After waiting for the Department of Labor (DoL) to issue a ruling, employers in healthcare and other sectors are looking for resolution concerning the new salary threshold for exemption from overtime.
Under the Fair Labor Standards Act, the salary threshold had stood at $455 per week or $23,660 annual pay for a number of decades. That meant that any employee who made less than the threshold amount would automatically be considered non-exempt and qualify for overtime pay. (Receiving pay over that threshold does not guarantee exemption as there are still tests that need to be passed in order to qualify.)
In Dec. 2016, the DoL (the Department of Labor) under the Obama administration, proposed adjusting that threshold to $913 per week or $47,476 annually. That threshold would be adjusted every three years based on changes to the earnings of full-time salaried workers in the lowest-wage census region. Just before this DoL rule was to take effect, on August 31, 2017, federal courts issued an injunction that put a hold on the rule change.
ON MARCH 7, 2019, THE DOL ISSUED A NEW RULE ON THE EXCEPTION SALARY THRESHOLD
The new exemption threshold is $679 per week or $35,308 annually. This amount is almost exactly halfway between the original threshold and the one proposed in 2016. The threshold will increase every four years, but only after an announced notice and a period of time for the public to comment on these changes (normally these periods last 60 days).
Certain nondiscretionary bonuses and incentive payments may count for up to 10% of an employee’s salary for purposes of the exemption salary threshold. At this time, there does not appear to be an academic administrative exemption for the higher education sector, but that could be included in a more detailed response from the DoL.
There are no changes to the duties test under the current rule.
In a somewhat surprising change, the threshold for highly compensated employees is to be increased to an annual rate of $147,414. This is more than $13,000 higher than the proposed 2016 rule.
IF ADOPTED, NEW SALARY THRESHOLD WILL AFFECT 1.1+MILLION PEOPLE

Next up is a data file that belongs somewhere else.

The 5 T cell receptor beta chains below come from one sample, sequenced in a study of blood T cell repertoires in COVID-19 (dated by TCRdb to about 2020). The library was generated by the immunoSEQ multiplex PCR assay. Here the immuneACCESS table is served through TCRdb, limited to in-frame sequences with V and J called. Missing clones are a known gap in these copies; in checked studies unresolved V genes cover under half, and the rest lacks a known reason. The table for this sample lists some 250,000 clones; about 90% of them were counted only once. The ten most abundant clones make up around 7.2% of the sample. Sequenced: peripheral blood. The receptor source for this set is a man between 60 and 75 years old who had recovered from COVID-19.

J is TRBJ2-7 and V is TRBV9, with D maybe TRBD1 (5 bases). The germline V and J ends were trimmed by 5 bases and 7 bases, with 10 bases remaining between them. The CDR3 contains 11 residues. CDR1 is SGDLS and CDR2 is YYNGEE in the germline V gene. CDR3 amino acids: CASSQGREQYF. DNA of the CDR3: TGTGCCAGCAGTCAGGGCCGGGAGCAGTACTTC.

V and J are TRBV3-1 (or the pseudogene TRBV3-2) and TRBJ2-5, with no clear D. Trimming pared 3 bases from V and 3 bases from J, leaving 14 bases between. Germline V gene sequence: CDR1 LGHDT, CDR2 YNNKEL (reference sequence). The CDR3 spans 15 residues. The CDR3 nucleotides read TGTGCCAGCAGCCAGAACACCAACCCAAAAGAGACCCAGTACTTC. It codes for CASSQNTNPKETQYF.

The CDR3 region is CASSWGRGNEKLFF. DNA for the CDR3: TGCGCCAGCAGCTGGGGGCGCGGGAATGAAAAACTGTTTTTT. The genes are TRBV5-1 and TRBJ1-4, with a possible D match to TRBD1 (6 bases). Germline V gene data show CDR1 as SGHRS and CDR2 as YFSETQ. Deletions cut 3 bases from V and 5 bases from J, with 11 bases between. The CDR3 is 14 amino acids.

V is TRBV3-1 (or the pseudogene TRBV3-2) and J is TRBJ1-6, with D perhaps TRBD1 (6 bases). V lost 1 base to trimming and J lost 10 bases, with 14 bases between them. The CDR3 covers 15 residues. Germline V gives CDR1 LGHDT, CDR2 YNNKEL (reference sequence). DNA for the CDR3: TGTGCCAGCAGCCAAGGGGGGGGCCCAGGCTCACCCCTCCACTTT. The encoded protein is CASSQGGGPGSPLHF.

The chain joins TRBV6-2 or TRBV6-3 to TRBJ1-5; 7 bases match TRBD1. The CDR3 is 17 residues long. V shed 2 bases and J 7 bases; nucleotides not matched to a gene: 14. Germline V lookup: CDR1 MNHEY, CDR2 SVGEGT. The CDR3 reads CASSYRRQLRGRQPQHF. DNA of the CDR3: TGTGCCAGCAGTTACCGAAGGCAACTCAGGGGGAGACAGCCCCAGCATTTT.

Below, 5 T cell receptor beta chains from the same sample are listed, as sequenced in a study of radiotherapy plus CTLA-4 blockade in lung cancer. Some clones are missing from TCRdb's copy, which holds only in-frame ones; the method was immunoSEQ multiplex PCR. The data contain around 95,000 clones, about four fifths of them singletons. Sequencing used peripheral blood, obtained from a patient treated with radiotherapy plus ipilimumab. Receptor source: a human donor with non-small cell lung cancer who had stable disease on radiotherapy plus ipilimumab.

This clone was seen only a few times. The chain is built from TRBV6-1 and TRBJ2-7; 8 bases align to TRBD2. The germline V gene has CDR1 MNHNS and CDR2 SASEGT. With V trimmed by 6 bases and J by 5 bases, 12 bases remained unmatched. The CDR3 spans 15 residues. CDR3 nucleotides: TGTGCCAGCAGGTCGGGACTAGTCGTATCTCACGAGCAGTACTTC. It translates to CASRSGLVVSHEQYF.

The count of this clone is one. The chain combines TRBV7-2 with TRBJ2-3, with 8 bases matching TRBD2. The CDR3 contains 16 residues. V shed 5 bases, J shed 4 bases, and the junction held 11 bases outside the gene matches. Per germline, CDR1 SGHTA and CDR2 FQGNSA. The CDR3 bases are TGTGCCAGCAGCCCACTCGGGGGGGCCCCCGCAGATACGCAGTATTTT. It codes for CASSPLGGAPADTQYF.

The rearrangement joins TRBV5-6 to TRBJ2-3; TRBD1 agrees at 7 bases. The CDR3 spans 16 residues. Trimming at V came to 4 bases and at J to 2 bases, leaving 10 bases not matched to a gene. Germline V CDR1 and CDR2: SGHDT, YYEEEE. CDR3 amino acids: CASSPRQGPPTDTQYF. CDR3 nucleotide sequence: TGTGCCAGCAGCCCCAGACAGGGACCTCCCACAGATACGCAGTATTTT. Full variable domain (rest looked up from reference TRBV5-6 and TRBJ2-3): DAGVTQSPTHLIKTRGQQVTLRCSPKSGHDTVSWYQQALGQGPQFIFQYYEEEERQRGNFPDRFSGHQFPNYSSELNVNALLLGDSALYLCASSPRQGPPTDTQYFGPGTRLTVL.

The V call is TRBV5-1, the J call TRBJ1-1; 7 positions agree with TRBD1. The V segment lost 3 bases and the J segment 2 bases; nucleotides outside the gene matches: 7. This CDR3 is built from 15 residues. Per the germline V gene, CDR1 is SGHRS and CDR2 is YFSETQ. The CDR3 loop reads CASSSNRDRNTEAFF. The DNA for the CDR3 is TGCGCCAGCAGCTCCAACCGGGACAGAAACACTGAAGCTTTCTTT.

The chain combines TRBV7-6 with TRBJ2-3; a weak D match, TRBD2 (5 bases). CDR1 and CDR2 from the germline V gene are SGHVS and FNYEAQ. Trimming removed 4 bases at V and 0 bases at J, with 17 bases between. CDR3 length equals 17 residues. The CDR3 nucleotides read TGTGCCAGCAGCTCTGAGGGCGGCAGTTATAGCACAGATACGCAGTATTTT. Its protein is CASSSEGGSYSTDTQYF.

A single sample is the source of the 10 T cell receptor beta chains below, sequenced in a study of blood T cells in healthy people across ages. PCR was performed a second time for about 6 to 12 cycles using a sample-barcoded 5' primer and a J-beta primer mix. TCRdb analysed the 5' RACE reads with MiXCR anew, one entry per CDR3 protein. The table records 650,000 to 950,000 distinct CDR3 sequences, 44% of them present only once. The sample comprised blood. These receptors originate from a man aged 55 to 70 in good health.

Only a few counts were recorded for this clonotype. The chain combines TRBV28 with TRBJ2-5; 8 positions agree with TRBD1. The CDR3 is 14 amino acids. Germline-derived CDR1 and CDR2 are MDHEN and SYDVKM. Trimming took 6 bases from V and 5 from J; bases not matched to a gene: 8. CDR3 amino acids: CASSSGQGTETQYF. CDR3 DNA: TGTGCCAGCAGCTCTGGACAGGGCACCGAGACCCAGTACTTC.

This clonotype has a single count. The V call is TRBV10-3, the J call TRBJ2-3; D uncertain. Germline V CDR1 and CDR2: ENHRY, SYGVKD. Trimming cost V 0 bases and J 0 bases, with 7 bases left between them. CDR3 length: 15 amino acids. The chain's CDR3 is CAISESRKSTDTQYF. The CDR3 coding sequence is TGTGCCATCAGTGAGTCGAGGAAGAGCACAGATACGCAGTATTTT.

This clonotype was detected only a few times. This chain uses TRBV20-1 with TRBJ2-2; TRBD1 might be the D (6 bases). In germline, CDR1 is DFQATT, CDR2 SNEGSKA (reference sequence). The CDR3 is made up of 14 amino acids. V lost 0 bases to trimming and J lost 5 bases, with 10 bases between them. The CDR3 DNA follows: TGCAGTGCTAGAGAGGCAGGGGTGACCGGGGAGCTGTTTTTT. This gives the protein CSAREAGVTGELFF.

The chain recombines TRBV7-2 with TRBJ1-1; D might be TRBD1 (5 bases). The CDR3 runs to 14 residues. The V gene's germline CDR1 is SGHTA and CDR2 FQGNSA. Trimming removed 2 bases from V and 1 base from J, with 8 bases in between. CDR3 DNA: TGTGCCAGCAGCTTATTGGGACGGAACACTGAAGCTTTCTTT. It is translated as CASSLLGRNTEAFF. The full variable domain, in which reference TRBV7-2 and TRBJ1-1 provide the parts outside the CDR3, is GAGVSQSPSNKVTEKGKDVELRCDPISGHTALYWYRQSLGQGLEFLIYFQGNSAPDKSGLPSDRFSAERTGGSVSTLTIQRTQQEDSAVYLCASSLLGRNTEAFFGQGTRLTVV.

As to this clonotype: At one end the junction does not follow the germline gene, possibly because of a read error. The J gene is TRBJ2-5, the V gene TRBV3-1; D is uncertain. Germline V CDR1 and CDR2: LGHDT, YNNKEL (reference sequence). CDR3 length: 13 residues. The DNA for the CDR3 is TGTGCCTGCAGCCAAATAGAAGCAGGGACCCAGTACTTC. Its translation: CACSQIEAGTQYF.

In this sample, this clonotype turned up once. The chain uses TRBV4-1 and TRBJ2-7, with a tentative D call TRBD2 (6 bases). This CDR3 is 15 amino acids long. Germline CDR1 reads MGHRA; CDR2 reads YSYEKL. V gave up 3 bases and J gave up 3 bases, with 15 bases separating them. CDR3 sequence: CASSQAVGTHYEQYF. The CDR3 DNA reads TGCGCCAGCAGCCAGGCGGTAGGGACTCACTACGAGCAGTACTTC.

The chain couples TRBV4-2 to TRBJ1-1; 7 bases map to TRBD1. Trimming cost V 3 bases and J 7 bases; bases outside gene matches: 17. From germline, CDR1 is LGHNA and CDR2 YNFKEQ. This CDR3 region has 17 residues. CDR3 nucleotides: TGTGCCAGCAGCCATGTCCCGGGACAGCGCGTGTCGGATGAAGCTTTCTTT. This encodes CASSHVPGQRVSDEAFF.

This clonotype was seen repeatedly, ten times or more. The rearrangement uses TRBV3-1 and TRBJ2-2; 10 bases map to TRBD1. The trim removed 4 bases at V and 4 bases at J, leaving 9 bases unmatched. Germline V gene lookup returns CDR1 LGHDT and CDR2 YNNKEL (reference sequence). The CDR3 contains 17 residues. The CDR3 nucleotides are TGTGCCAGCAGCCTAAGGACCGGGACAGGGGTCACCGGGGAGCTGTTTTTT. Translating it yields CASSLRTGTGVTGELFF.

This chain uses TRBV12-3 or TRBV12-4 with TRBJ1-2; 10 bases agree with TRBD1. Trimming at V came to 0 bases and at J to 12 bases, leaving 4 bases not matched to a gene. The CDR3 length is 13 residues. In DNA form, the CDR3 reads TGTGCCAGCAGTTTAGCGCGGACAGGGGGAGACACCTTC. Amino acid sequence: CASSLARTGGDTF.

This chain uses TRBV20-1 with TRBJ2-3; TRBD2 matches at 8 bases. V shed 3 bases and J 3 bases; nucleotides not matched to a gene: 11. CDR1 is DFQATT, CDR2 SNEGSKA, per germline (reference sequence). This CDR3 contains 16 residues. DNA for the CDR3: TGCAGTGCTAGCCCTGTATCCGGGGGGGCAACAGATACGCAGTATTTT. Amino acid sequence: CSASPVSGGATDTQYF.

So what can employers expect to happen if this rule is adopted?
First, the DoL estimates that this new salary threshold will affect more than 1.1 million individuals currently classified as exempt. These employees either will have to be reclassified as non-exempt or receive a pay increase to the new threshold.
Before issuing its final rule, the DoL will accept comments from the public for 60 days once the notice is published in the Federal Register. Should anyone wish to do so, the proposed rule can be found at www.regulations.gov, in the rulemaking docket RIN 1235-AA20. The DoL has extended the public comment period to June 25.
ORGANIZATIONS SHOULD PREPARE FOR THE POSSIBILITY THAT THE NEW SALARY THRESHOLD WILL TAKE EFFECT
Even after the comment period expires, challenges in the courts are likely if the last proposed change is any indication. So the odds of the rule becoming effective on the expected implementation date of January 2020 are fairly low. However, organizations that have not prepared for the new threshold should take this opportunity to do so, and apply both the new rule and existing duties test to see where any changes might be required, just to be on the safe side.
When considering changing an employee from an exempt status to a non-exempt status, remember to consider the financial impact (including potential overtime costs), the need to document all time on a weekly basis, and the loss of status an employee may feel--many view a non-exempt designation as a lower status in the organization).
For questions about the proposed change in salary threshold for overtime, click here or contact Gallagher’s HR and Compensation Consulting practice.